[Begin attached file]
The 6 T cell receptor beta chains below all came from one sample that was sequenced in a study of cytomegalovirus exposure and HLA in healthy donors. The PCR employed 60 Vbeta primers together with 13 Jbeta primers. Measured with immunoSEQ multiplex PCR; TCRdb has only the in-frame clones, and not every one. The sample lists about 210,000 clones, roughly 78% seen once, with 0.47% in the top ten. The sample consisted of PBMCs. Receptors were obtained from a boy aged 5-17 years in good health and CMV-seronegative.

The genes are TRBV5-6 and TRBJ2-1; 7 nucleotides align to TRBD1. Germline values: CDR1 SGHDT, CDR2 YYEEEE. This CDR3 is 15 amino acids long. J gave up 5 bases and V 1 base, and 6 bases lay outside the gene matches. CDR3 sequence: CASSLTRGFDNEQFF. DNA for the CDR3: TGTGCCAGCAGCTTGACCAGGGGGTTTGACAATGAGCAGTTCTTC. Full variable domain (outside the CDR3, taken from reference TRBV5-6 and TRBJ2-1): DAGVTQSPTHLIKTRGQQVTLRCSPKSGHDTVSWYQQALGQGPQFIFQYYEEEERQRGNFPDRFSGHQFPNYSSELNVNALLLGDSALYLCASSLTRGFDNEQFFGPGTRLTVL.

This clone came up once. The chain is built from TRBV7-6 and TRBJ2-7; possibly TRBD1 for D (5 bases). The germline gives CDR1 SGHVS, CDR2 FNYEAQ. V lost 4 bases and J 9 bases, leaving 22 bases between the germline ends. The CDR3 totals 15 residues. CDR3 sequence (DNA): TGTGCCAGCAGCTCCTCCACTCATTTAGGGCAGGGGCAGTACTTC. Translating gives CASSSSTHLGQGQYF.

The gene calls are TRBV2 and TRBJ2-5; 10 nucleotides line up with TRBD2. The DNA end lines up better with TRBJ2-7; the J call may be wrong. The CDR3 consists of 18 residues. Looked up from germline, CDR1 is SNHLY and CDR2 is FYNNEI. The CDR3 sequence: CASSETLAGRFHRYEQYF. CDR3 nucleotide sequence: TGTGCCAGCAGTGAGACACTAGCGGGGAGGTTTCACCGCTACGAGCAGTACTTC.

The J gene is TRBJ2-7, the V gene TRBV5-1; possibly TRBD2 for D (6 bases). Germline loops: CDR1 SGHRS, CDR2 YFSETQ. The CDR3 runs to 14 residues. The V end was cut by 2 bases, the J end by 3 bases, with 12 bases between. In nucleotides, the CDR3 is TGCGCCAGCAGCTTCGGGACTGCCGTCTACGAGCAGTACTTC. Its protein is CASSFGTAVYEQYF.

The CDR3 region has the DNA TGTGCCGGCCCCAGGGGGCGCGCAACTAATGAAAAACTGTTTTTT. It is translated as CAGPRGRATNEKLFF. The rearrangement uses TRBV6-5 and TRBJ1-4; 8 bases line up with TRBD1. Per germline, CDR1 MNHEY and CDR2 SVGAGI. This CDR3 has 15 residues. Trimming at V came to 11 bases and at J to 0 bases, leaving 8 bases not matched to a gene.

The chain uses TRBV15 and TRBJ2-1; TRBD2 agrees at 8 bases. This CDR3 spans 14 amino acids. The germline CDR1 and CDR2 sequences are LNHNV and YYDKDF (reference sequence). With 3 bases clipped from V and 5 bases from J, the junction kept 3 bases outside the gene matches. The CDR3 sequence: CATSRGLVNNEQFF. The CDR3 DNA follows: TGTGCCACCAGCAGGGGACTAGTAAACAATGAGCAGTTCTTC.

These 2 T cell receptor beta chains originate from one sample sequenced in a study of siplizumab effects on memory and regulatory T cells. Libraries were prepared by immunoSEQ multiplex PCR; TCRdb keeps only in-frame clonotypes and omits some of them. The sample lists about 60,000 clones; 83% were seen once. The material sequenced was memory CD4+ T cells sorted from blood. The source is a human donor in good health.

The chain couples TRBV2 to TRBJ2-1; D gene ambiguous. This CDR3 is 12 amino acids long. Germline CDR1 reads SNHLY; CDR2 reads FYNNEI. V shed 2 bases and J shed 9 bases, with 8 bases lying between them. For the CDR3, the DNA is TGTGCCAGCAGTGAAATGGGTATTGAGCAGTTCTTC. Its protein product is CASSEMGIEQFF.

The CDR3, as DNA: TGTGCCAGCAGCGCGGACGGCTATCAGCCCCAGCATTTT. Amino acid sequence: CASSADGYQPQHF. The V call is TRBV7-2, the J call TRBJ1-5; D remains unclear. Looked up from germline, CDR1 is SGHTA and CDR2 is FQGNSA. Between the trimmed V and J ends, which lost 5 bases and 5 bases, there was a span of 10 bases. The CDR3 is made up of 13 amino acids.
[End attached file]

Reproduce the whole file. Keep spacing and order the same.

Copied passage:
The 6 T cell receptor beta chains below all came from one sample that was sequenced in a study of cytomegalovirus exposure and HLA in healthy donors. The PCR employed 60 Vbeta primers together with 13 Jbeta primers. Measured with immunoSEQ multiplex PCR; TCRdb has only the in-frame clones, and not every one. The sample lists about 210,000 clones, roughly 78% seen once, with 0.47% in the top ten. The sample consisted of PBMCs. Receptors were obtained from a boy aged 5-17 years in good health and CMV-seronegative.

The genes are TRBV5-6 and TRBJ2-1; 7 nucleotides align to TRBD1. Germline values: CDR1 SGHDT, CDR2 YYEEEE. This CDR3 is 15 amino acids long. J gave up 5 bases and V 1 base, and 6 bases lay outside the gene matches. CDR3 sequence: CASSLTRGFDNEQFF. DNA for the CDR3: TGTGCCAGCAGCTTGACCAGGGGGTTTGACAATGAGCAGTTCTTC. Full variable domain (outside the CDR3, taken from reference TRBV5-6 and TRBJ2-1): DAGVTQSPTHLIKTRGQQVTLRCSPKSGHDTVSWYQQALGQGPQFIFQYYEEEERQRGNFPDRFSGHQFPNYSSELNVNALLLGDSALYLCASSLTRGFDNEQFFGPGTRLTVL.

This clone came up once. The chain is built from TRBV7-6 and TRBJ2-7; possibly TRBD1 for D (5 bases). The germline gives CDR1 SGHVS, CDR2 FNYEAQ. V lost 4 bases and J 9 bases, leaving 22 bases between the germline ends. The CDR3 totals 15 residues. CDR3 sequence (DNA): TGTGCCAGCAGCTCCTCCACTCATTTAGGGCAGGGGCAGTACTTC. Translating gives CASSSSTHLGQGQYF.

The gene calls are TRBV2 and TRBJ2-5; 10 nucleotides line up with TRBD2. The DNA end lines up better with TRBJ2-7; the J call may be wrong. The CDR3 consists of 18 residues. Looked up from germline, CDR1 is SNHLY and CDR2 is FYNNEI. The CDR3 sequence: CASSETLAGRFHRYEQYF. CDR3 nucleotide sequence: TGTGCCAGCAGTGAGACACTAGCGGGGAGGTTTCACCGCTACGAGCAGTACTTC.

The J gene is TRBJ2-7, the V gene TRBV5-1; possibly TRBD2 for D (6 bases). Germline loops: CDR1 SGHRS, CDR2 YFSETQ. The CDR3 runs to 14 residues. The V end was cut by 2 bases, the J end by 3 bases, with 12 bases between. In nucleotides, the CDR3 is TGCGCCAGCAGCTTCGGGACTGCCGTCTACGAGCAGTACTTC. Its protein is CASSFGTAVYEQYF.

The CDR3 region has the DNA TGTGCCGGCCCCAGGGGGCGCGCAACTAATGAAAAACTGTTTTTT. It is translated as CAGPRGRATNEKLFF. The rearrangement uses TRBV6-5 and TRBJ1-4; 8 bases line up with TRBD1. Per germline, CDR1 MNHEY and CDR2 SVGAGI. This CDR3 has 15 residues. Trimming at V came to 11 bases and at J to 0 bases, leaving 8 bases not matched to a gene.

The chain uses TRBV15 and TRBJ2-1; TRBD2 agrees at 8 bases. This CDR3 spans 14 amino acids. The germline CDR1 and CDR2 sequences are LNHNV and YYDKDF (reference sequence). With 3 bases clipped from V and 5 bases from J, the junction kept 3 bases outside the gene matches. The CDR3 sequence: CATSRGLVNNEQFF. The CDR3 DNA follows: TGTGCCACCAGCAGGGGACTAGTAAACAATGAGCAGTTCTTC.

These 2 T cell receptor beta chains originate from one sample sequenced in a study of siplizumab effects on memory and regulatory T cells. Libraries were prepared by immunoSEQ multiplex PCR; TCRdb keeps only in-frame clonotypes and omits some of them. The sample lists about 60,000 clones; 83% were seen once. The material sequenced was memory CD4+ T cells sorted from blood. The source is a human donor in good health.

The chain couples TRBV2 to TRBJ2-1; D gene ambiguous. This CDR3 is 12 amino acids long. Germline CDR1 reads SNHLY; CDR2 reads FYNNEI. V shed 2 bases and J shed 9 bases, with 8 bases lying between them. For the CDR3, the DNA is TGTGCCAGCAGTGAAATGGGTATTGAGCAGTTCTTC. Its protein product is CASSEMGIEQFF.

The CDR3, as DNA: TGTGCCAGCAGCGCGGACGGCTATCAGCCCCAGCATTTT. Amino acid sequence: CASSADGYQPQHF. The V call is TRBV7-2, the J call TRBJ1-5; D remains unclear. Looked up from germline, CDR1 is SGHTA and CDR2 is FQGNSA. Between the trimmed V and J ends, which lost 5 bases and 5 bases, there was a span of 10 bases. The CDR3 is made up of 13 amino acids.